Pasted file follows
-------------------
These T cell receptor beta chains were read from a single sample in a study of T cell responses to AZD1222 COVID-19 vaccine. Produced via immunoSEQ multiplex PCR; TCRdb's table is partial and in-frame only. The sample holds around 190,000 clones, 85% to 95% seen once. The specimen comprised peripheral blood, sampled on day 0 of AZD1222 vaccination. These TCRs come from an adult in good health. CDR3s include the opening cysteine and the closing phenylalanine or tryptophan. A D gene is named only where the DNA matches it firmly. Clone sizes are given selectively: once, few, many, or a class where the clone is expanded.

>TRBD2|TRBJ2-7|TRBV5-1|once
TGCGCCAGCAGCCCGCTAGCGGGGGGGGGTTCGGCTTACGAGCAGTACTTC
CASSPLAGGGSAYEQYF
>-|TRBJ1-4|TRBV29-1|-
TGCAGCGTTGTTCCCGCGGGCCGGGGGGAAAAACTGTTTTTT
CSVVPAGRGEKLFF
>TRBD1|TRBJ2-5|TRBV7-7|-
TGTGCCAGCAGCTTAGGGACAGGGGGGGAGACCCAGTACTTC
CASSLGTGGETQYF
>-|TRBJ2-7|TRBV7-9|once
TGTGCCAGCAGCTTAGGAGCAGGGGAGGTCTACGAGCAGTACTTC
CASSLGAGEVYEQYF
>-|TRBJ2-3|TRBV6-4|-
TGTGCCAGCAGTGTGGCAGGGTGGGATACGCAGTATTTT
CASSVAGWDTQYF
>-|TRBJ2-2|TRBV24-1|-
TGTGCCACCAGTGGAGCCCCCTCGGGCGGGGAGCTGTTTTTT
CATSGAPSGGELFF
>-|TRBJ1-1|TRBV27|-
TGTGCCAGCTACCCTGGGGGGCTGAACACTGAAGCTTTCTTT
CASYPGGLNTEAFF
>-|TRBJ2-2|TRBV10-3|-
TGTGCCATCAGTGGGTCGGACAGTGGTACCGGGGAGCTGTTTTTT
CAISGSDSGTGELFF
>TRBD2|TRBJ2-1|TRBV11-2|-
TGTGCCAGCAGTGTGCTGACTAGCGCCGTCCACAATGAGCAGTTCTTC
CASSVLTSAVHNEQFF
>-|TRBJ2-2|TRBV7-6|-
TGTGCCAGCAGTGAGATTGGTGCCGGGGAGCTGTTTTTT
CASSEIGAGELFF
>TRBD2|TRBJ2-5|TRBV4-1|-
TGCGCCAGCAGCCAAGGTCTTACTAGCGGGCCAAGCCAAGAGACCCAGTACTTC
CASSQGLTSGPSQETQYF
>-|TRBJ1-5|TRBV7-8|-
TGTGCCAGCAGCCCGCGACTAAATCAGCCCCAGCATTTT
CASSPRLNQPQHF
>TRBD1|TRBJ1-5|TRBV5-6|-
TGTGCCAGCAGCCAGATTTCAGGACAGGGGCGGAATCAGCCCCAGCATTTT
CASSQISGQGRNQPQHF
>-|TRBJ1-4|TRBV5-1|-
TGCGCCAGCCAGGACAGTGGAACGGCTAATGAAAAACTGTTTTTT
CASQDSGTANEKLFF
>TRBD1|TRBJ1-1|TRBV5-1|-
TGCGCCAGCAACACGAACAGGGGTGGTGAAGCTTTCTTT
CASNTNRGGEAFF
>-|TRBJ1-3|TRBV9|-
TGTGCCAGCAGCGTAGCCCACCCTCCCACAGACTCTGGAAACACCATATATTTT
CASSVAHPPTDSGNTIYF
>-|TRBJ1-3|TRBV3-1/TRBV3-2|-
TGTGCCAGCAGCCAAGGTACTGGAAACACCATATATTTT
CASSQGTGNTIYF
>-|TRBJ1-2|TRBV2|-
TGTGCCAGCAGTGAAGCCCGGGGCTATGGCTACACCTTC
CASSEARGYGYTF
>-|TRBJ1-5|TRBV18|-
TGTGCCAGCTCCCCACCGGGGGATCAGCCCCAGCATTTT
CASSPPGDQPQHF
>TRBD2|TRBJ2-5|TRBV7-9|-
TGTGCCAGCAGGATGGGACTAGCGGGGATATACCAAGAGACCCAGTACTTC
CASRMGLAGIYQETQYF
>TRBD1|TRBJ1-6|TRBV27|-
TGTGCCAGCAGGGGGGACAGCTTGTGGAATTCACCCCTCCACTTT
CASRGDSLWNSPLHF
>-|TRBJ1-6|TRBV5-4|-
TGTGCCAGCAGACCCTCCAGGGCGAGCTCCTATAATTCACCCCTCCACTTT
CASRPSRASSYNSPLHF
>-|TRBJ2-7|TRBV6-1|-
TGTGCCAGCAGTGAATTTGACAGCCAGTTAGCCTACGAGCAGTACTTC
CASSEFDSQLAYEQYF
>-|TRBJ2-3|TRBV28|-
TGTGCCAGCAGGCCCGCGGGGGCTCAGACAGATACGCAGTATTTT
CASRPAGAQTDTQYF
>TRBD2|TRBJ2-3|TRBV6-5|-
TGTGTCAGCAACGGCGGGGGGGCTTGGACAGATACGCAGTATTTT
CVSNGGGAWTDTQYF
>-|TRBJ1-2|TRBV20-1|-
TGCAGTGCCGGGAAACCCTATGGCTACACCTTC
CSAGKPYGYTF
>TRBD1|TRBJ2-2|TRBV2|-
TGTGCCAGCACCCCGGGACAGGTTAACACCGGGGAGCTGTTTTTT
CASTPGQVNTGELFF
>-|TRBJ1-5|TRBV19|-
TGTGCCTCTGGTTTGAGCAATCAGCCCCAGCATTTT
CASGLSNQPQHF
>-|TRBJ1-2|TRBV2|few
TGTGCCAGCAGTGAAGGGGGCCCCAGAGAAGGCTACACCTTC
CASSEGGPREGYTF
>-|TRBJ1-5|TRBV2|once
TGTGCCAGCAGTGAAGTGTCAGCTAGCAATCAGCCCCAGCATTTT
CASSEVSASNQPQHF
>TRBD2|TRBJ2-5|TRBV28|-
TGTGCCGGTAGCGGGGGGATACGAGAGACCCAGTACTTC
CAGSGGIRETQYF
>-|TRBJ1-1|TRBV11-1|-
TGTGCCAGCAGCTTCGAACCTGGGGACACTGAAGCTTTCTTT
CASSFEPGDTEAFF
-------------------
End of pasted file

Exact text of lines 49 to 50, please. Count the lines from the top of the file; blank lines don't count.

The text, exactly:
CASSVAHPPTDSGNTIYF
>-|TRBJ1-3|TRBV3-1/TRBV3-2|-